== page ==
this sentiment may appear, it is not The body itself, into which the so absurd, as it is difficult to distinelectricity of the cloud is discharg- guish, in the phenomena of electried, receives from it a most dreadful city, whether the spark issues from stroke; sometimes it is shivered to the body which is electrified, or pieces; sometimes set on fire and from that which is not so, as it consumed, if combustible; some- equally fills the space between the tlmes melted, if it be of metal; and, two bodies; and if the electricity is in such cases, we say it is thunder- negative, the ether and the spark struck; the effects of which, howe are in effect emitted from the natuver surprising and extroardinary ral or non-electrified body. But they may appear, are in perfect we are sufficiently assured that, in consistency with the well-known thunder, the clouds have a positive phenomena of electricity.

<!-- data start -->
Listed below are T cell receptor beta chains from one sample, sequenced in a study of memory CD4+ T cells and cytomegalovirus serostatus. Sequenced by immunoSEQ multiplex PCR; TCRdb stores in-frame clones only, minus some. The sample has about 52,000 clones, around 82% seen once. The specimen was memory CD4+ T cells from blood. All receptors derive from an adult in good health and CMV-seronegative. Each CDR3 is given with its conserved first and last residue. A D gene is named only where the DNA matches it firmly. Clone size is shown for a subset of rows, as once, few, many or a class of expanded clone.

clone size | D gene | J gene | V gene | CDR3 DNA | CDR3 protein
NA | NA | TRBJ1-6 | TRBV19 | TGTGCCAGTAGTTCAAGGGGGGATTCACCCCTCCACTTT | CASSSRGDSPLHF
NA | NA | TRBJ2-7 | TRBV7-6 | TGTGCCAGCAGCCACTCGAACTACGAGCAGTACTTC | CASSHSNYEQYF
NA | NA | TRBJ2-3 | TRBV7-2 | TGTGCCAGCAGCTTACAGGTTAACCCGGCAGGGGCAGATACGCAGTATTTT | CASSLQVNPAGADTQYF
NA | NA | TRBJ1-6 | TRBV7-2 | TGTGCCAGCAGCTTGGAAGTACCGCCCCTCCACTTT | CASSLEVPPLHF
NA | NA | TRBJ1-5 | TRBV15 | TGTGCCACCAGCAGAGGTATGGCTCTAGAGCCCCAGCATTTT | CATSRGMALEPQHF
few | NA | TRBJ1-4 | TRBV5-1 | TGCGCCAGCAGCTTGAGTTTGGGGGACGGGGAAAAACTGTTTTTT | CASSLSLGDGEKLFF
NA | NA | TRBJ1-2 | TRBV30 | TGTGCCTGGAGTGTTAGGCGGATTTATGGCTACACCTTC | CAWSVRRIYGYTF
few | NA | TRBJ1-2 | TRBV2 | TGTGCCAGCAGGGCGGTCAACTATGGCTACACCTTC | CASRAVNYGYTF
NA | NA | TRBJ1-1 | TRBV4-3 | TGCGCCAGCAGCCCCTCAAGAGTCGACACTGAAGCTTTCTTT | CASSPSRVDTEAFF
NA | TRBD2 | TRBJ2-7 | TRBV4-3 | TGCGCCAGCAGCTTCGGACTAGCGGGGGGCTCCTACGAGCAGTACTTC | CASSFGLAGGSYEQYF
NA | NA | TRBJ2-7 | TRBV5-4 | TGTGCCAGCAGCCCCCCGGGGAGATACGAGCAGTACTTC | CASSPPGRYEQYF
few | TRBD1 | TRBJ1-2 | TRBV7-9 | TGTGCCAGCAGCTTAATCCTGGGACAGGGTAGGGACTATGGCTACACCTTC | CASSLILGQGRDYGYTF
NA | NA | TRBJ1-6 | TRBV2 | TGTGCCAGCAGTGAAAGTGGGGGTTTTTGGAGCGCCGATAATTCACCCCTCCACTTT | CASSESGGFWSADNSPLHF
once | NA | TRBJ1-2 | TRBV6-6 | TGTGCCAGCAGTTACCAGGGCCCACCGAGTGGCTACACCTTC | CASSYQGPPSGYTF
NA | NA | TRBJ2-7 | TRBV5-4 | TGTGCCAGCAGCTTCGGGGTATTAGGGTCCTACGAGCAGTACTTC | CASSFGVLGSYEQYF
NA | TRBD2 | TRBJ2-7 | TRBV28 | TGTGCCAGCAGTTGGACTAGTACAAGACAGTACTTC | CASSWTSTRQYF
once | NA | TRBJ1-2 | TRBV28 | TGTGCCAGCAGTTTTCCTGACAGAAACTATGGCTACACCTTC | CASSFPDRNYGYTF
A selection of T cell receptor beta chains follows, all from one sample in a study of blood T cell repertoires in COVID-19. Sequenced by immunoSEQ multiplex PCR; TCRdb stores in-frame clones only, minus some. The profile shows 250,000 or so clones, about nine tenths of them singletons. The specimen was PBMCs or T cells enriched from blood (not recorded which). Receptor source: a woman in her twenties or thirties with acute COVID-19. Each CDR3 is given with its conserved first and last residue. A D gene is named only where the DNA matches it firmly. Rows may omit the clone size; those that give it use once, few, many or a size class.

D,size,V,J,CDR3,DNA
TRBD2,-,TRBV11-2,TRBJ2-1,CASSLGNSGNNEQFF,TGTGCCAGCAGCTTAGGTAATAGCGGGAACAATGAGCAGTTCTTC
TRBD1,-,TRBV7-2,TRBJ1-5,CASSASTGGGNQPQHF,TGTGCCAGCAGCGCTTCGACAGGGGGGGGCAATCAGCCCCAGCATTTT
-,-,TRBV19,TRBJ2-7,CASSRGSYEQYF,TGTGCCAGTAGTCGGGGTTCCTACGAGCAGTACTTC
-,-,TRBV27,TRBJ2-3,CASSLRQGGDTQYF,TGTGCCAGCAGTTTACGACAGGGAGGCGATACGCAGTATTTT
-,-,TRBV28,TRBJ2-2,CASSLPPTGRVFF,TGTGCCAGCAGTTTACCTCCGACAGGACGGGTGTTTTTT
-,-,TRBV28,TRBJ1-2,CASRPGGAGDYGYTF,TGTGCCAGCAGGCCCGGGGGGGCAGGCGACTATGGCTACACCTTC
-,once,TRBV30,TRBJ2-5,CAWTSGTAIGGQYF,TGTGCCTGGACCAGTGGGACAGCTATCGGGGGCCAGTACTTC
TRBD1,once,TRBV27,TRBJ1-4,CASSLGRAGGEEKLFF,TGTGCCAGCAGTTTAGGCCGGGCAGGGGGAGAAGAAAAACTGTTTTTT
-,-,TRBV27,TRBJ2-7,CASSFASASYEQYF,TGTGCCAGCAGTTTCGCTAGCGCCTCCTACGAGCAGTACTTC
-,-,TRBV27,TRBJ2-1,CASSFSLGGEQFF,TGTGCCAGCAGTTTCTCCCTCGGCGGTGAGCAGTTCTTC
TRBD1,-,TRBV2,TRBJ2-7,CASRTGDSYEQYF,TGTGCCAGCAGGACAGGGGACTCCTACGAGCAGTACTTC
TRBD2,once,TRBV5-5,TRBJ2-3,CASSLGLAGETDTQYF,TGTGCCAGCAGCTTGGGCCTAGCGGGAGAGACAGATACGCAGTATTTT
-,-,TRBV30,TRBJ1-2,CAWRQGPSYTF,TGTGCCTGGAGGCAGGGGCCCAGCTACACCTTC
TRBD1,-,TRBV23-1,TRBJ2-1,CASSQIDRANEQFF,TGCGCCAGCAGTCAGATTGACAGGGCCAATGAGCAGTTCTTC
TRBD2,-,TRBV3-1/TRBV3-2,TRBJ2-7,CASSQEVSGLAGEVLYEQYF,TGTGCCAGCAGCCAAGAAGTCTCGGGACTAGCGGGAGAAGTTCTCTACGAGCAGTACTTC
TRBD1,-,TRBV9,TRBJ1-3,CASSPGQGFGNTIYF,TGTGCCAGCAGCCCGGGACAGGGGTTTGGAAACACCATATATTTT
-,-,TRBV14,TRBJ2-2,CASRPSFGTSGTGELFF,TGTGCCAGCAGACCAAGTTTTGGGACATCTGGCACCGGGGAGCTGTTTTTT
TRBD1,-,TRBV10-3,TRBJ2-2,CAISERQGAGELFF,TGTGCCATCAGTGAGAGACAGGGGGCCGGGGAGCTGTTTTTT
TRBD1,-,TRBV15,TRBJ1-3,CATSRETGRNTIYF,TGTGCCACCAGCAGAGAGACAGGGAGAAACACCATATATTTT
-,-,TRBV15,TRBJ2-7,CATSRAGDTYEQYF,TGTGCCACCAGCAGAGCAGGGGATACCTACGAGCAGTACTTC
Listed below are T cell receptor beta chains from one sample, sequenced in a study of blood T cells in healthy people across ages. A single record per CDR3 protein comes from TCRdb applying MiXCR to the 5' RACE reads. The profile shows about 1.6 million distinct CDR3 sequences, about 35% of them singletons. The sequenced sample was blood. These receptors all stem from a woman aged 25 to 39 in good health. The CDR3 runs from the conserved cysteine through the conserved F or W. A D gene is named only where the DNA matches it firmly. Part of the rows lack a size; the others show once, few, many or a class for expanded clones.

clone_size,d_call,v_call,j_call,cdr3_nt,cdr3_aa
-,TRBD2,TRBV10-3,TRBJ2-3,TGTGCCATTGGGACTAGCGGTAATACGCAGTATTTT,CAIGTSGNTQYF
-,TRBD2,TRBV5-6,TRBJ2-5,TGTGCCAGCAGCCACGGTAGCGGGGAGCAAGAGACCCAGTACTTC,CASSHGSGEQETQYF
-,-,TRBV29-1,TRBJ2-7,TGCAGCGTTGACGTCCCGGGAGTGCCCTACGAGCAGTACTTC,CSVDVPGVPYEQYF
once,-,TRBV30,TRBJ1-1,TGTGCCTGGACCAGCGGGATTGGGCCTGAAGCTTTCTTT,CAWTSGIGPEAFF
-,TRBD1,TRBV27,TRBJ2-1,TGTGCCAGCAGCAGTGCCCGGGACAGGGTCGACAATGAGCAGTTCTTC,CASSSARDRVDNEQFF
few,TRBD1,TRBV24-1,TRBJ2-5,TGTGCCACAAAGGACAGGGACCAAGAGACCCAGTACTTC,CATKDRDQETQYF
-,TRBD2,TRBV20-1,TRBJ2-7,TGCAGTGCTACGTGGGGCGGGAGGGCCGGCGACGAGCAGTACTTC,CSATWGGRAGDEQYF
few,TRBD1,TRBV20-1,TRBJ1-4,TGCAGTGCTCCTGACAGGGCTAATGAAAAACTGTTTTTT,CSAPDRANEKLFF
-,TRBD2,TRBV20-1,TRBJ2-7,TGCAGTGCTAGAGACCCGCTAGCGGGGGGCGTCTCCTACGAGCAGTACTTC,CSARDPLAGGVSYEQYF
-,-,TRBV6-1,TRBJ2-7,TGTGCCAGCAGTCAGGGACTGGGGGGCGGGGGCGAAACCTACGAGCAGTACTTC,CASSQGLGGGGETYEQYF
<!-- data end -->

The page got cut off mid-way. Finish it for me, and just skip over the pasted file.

electricity, and that the lightning is A sword, it is known, has some emitted from the clouds. times been by thunder melted in the • You will by justifiable, however, scabbard, while the last sustained no in asking, if by every stroke of injury; this is to be accounted for thunder some terrestrial body is from the openness of the pores of the affected? We see, in fact, that it metal, which the ether very easily very rarely strikes buildings, or the penetrates, and exercises overit ail human body; but we know, at the its powers, whereas the substance of same time, that trees are frequentthe scabbard is more closely allied ly affected by it, and that many to the nature of bodies with close thunder-strokes are discharged inpores, which permit not to the to the earth and into the water. I ether so free a transmission. believe, however, it might be main

It has likewise been found, that tained, that a great many do not of several persons, on whom the descend so low, and that the elec. thunder has fallen, some only have tricity of the clouds is very fre